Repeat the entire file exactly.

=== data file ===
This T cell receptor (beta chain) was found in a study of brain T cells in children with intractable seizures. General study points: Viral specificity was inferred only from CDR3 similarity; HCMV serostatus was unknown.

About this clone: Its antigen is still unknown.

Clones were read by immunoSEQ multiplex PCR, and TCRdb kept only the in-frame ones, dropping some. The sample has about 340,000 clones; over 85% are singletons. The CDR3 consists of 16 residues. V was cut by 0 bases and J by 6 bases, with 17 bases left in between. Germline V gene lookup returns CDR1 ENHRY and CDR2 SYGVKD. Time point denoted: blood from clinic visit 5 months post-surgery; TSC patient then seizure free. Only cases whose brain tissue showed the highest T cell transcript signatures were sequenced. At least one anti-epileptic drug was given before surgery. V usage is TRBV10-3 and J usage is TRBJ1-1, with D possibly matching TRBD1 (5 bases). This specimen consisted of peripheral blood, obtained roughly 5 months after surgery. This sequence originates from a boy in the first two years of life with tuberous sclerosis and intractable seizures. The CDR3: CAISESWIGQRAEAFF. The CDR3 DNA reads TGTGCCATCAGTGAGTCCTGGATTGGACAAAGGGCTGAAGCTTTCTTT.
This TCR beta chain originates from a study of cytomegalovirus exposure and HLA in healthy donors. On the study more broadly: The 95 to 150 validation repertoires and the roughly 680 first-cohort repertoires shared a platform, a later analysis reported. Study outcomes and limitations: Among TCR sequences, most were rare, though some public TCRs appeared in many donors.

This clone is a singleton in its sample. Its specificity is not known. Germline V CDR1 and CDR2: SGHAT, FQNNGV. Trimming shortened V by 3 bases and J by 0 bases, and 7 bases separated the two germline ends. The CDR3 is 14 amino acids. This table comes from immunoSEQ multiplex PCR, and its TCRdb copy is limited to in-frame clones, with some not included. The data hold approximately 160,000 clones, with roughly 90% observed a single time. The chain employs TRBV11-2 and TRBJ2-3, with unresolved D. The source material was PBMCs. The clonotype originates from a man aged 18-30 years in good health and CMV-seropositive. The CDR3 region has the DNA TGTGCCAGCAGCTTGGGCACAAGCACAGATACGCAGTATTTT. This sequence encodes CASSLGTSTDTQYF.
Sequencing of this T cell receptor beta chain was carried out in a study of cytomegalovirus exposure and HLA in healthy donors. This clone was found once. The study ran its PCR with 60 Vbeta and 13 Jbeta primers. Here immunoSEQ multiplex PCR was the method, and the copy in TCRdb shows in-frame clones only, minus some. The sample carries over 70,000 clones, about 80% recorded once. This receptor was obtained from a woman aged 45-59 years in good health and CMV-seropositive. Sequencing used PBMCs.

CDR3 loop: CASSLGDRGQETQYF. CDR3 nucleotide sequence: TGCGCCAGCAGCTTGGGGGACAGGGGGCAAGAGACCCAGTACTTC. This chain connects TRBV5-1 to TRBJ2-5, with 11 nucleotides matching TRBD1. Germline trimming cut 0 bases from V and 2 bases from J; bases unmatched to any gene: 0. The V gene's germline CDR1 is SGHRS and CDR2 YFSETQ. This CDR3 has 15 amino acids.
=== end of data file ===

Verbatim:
This T cell receptor (beta chain) was found in a study of brain T cells in children with intractable seizures. General study points: Viral specificity was inferred only from CDR3 similarity; HCMV serostatus was unknown.

About this clone: Its antigen is still unknown.

Clones were read by immunoSEQ multiplex PCR, and TCRdb kept only the in-frame ones, dropping some. The sample has about 340,000 clones; over 85% are singletons. The CDR3 consists of 16 residues. V was cut by 0 bases and J by 6 bases, with 17 bases left in between. Germline V gene lookup returns CDR1 ENHRY and CDR2 SYGVKD. Time point denoted: blood from clinic visit 5 months post-surgery; TSC patient then seizure free. Only cases whose brain tissue showed the highest T cell transcript signatures were sequenced. At least one anti-epileptic drug was given before surgery. V usage is TRBV10-3 and J usage is TRBJ1-1, with D possibly matching TRBD1 (5 bases). This specimen consisted of peripheral blood, obtained roughly 5 months after surgery. This sequence originates from a boy in the first two years of life with tuberous sclerosis and intractable seizures. The CDR3: CAISESWIGQRAEAFF. The CDR3 DNA reads TGTGCCATCAGTGAGTCCTGGATTGGACAAAGGGCTGAAGCTTTCTTT.
This TCR beta chain originates from a study of cytomegalovirus exposure and HLA in healthy donors. On the study more broadly: The 95 to 150 validation repertoires and the roughly 680 first-cohort repertoires shared a platform, a later analysis reported. Study outcomes and limitations: Among TCR sequences, most were rare, though some public TCRs appeared in many donors.

This clone is a singleton in its sample. Its specificity is not known. Germline V CDR1 and CDR2: SGHAT, FQNNGV. Trimming shortened V by 3 bases and J by 0 bases, and 7 bases separated the two germline ends. The CDR3 is 14 amino acids. This table comes from immunoSEQ multiplex PCR, and its TCRdb copy is limited to in-frame clones, with some not included. The data hold approximately 160,000 clones, with roughly 90% observed a single time. The chain employs TRBV11-2 and TRBJ2-3, with unresolved D. The source material was PBMCs. The clonotype originates from a man aged 18-30 years in good health and CMV-seropositive. The CDR3 region has the DNA TGTGCCAGCAGCTTGGGCACAAGCACAGATACGCAGTATTTT. This sequence encodes CASSLGTSTDTQYF.
Sequencing of this T cell receptor beta chain was carried out in a study of cytomegalovirus exposure and HLA in healthy donors. This clone was found once. The study ran its PCR with 60 Vbeta and 13 Jbeta primers. Here immunoSEQ multiplex PCR was the method, and the copy in TCRdb shows in-frame clones only, minus some. The sample carries over 70,000 clones, about 80% recorded once. This receptor was obtained from a woman aged 45-59 years in good health and CMV-seropositive. Sequencing used PBMCs.

CDR3 loop: CASSLGDRGQETQYF. CDR3 nucleotide sequence: TGCGCCAGCAGCTTGGGGGACAGGGGGCAAGAGACCCAGTACTTC. This chain connects TRBV5-1 to TRBJ2-5, with 11 nucleotides matching TRBD1. Germline trimming cut 0 bases from V and 2 bases from J; bases unmatched to any gene: 0. The V gene's germline CDR1 is SGHRS and CDR2 YFSETQ. This CDR3 has 15 amino acids.